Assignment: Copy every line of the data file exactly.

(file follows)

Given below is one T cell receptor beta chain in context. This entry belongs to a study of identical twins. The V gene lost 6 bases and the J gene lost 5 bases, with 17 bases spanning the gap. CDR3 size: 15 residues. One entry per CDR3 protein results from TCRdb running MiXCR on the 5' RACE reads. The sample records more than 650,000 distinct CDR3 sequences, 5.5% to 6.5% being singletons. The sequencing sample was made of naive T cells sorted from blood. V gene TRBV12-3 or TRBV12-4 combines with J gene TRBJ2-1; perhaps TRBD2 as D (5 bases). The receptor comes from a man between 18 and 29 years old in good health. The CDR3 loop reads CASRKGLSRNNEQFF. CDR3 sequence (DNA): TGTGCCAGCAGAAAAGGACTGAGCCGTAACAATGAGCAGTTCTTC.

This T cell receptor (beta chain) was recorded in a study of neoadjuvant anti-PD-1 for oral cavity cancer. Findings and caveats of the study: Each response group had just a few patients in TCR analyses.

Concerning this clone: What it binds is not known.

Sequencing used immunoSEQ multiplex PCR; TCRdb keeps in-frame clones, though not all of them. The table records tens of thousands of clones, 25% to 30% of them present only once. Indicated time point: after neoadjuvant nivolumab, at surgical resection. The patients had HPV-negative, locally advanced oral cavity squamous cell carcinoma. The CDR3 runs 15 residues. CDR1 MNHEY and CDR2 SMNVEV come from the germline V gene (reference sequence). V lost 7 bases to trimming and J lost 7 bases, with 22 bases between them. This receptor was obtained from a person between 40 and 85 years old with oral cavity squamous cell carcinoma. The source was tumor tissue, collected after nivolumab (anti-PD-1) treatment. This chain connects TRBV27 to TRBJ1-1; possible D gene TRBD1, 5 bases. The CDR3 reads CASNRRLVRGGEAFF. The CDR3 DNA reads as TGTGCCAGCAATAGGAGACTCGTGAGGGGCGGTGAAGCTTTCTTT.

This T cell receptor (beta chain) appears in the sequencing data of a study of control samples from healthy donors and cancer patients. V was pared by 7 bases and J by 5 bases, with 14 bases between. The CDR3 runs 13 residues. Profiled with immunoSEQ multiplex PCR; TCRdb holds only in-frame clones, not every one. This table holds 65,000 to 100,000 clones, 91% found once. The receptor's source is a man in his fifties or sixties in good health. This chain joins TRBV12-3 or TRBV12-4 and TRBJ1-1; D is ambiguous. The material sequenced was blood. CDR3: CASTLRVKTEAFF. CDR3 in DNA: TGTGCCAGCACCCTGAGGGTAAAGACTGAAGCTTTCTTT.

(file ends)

Given below is one T cell receptor beta chain in context. This entry belongs to a study of identical twins. The V gene lost 6 bases and the J gene lost 5 bases, with 17 bases spanning the gap. CDR3 size: 15 residues. One entry per CDR3 protein results from TCRdb running MiXCR on the 5' RACE reads. The sample records more than 650,000 distinct CDR3 sequences, 5.5% to 6.5% being singletons. The sequencing sample was made of naive T cells sorted from blood. V gene TRBV12-3 or TRBV12-4 combines with J gene TRBJ2-1; perhaps TRBD2 as D (5 bases). The receptor comes from a man between 18 and 29 years old in good health. The CDR3 loop reads CASRKGLSRNNEQFF. CDR3 sequence (DNA): TGTGCCAGCAGAAAAGGACTGAGCCGTAACAATGAGCAGTTCTTC.

This T cell receptor (beta chain) was recorded in a study of neoadjuvant anti-PD-1 for oral cavity cancer. Findings and caveats of the study: Each response group had just a few patients in TCR analyses.

Concerning this clone: What it binds is not known.

Sequencing used immunoSEQ multiplex PCR; TCRdb keeps in-frame clones, though not all of them. The table records tens of thousands of clones, 25% to 30% of them present only once. Indicated time point: after neoadjuvant nivolumab, at surgical resection. The patients had HPV-negative, locally advanced oral cavity squamous cell carcinoma. The CDR3 runs 15 residues. CDR1 MNHEY and CDR2 SMNVEV come from the germline V gene (reference sequence). V lost 7 bases to trimming and J lost 7 bases, with 22 bases between them. This receptor was obtained from a person between 40 and 85 years old with oral cavity squamous cell carcinoma. The source was tumor tissue, collected after nivolumab (anti-PD-1) treatment. This chain connects TRBV27 to TRBJ1-1; possible D gene TRBD1, 5 bases. The CDR3 reads CASNRRLVRGGEAFF. The CDR3 DNA reads as TGTGCCAGCAATAGGAGACTCGTGAGGGGCGGTGAAGCTTTCTTT.

This T cell receptor (beta chain) appears in the sequencing data of a study of control samples from healthy donors and cancer patients. V was pared by 7 bases and J by 5 bases, with 14 bases between. The CDR3 runs 13 residues. Profiled with immunoSEQ multiplex PCR; TCRdb holds only in-frame clones, not every one. This table holds 65,000 to 100,000 clones, 91% found once. The receptor's source is a man in his fifties or sixties in good health. This chain joins TRBV12-3 or TRBV12-4 and TRBJ1-1; D is ambiguous. The material sequenced was blood. CDR3: CASTLRVKTEAFF. CDR3 in DNA: TGTGCCAGCACCCTGAGGGTAAAGACTGAAGCTTTCTTT.